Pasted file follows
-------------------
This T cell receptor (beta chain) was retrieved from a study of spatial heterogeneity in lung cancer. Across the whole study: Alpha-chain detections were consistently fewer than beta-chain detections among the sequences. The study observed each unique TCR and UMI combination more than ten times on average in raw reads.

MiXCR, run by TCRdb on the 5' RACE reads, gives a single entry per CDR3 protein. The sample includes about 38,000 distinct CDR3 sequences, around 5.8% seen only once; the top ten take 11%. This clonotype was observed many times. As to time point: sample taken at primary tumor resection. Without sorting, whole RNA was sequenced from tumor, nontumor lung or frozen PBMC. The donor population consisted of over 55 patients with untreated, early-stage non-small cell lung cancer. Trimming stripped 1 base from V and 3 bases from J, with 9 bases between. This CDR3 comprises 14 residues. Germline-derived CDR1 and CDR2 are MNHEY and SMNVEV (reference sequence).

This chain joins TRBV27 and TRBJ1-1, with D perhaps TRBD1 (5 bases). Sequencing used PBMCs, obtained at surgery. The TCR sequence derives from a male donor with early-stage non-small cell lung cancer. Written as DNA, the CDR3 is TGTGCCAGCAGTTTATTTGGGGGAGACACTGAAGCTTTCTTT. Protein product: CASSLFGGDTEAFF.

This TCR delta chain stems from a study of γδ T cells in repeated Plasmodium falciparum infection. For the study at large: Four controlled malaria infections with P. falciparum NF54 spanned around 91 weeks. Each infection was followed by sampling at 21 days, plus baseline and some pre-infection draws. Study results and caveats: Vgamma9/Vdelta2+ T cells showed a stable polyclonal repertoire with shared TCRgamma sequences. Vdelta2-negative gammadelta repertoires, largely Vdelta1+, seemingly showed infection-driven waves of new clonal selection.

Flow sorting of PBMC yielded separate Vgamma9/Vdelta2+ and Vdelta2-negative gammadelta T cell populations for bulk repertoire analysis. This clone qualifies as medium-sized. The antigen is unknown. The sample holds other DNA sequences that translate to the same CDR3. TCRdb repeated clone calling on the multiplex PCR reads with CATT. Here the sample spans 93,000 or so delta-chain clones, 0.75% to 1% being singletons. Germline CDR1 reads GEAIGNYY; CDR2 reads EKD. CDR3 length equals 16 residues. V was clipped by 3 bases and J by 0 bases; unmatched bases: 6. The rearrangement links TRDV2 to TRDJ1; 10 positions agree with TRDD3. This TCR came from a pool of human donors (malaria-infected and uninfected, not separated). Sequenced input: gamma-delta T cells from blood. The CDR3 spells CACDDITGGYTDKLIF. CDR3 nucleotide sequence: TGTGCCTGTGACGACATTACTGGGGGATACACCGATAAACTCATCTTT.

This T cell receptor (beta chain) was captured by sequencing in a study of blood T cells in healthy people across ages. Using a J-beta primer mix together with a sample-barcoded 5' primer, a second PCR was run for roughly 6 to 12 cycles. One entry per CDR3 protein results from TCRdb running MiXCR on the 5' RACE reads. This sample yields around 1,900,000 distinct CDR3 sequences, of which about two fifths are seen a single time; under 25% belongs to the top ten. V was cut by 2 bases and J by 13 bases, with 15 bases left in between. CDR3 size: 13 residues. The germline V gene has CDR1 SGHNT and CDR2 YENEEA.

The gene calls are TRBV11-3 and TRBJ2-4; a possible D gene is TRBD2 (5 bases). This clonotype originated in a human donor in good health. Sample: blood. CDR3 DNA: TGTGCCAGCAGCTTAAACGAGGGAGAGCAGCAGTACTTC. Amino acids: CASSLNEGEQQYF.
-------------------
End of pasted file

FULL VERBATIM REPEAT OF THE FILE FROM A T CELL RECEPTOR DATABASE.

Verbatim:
This T cell receptor (beta chain) was retrieved from a study of spatial heterogeneity in lung cancer. Across the whole study: Alpha-chain detections were consistently fewer than beta-chain detections among the sequences. The study observed each unique TCR and UMI combination more than ten times on average in raw reads.

MiXCR, run by TCRdb on the 5' RACE reads, gives a single entry per CDR3 protein. The sample includes about 38,000 distinct CDR3 sequences, around 5.8% seen only once; the top ten take 11%. This clonotype was observed many times. As to time point: sample taken at primary tumor resection. Without sorting, whole RNA was sequenced from tumor, nontumor lung or frozen PBMC. The donor population consisted of over 55 patients with untreated, early-stage non-small cell lung cancer. Trimming stripped 1 base from V and 3 bases from J, with 9 bases between. This CDR3 comprises 14 residues. Germline-derived CDR1 and CDR2 are MNHEY and SMNVEV (reference sequence).

This chain joins TRBV27 and TRBJ1-1, with D perhaps TRBD1 (5 bases). Sequencing used PBMCs, obtained at surgery. The TCR sequence derives from a male donor with early-stage non-small cell lung cancer. Written as DNA, the CDR3 is TGTGCCAGCAGTTTATTTGGGGGAGACACTGAAGCTTTCTTT. Protein product: CASSLFGGDTEAFF.

This TCR delta chain stems from a study of γδ T cells in repeated Plasmodium falciparum infection. For the study at large: Four controlled malaria infections with P. falciparum NF54 spanned around 91 weeks. Each infection was followed by sampling at 21 days, plus baseline and some pre-infection draws. Study results and caveats: Vgamma9/Vdelta2+ T cells showed a stable polyclonal repertoire with shared TCRgamma sequences. Vdelta2-negative gammadelta repertoires, largely Vdelta1+, seemingly showed infection-driven waves of new clonal selection.

Flow sorting of PBMC yielded separate Vgamma9/Vdelta2+ and Vdelta2-negative gammadelta T cell populations for bulk repertoire analysis. This clone qualifies as medium-sized. The antigen is unknown. The sample holds other DNA sequences that translate to the same CDR3. TCRdb repeated clone calling on the multiplex PCR reads with CATT. Here the sample spans 93,000 or so delta-chain clones, 0.75% to 1% being singletons. Germline CDR1 reads GEAIGNYY; CDR2 reads EKD. CDR3 length equals 16 residues. V was clipped by 3 bases and J by 0 bases; unmatched bases: 6. The rearrangement links TRDV2 to TRDJ1; 10 positions agree with TRDD3. This TCR came from a pool of human donors (malaria-infected and uninfected, not separated). Sequenced input: gamma-delta T cells from blood. The CDR3 spells CACDDITGGYTDKLIF. CDR3 nucleotide sequence: TGTGCCTGTGACGACATTACTGGGGGATACACCGATAAACTCATCTTT.

This T cell receptor (beta chain) was captured by sequencing in a study of blood T cells in healthy people across ages. Using a J-beta primer mix together with a sample-barcoded 5' primer, a second PCR was run for roughly 6 to 12 cycles. One entry per CDR3 protein results from TCRdb running MiXCR on the 5' RACE reads. This sample yields around 1,900,000 distinct CDR3 sequences, of which about two fifths are seen a single time; under 25% belongs to the top ten. V was cut by 2 bases and J by 13 bases, with 15 bases left in between. CDR3 size: 13 residues. The germline V gene has CDR1 SGHNT and CDR2 YENEEA.

The gene calls are TRBV11-3 and TRBJ2-4; a possible D gene is TRBD2 (5 bases). This clonotype originated in a human donor in good health. Sample: blood. CDR3 DNA: TGTGCCAGCAGCTTAAACGAGGGAGAGCAGCAGTACTTC. Amino acids: CASSLNEGEQQYF.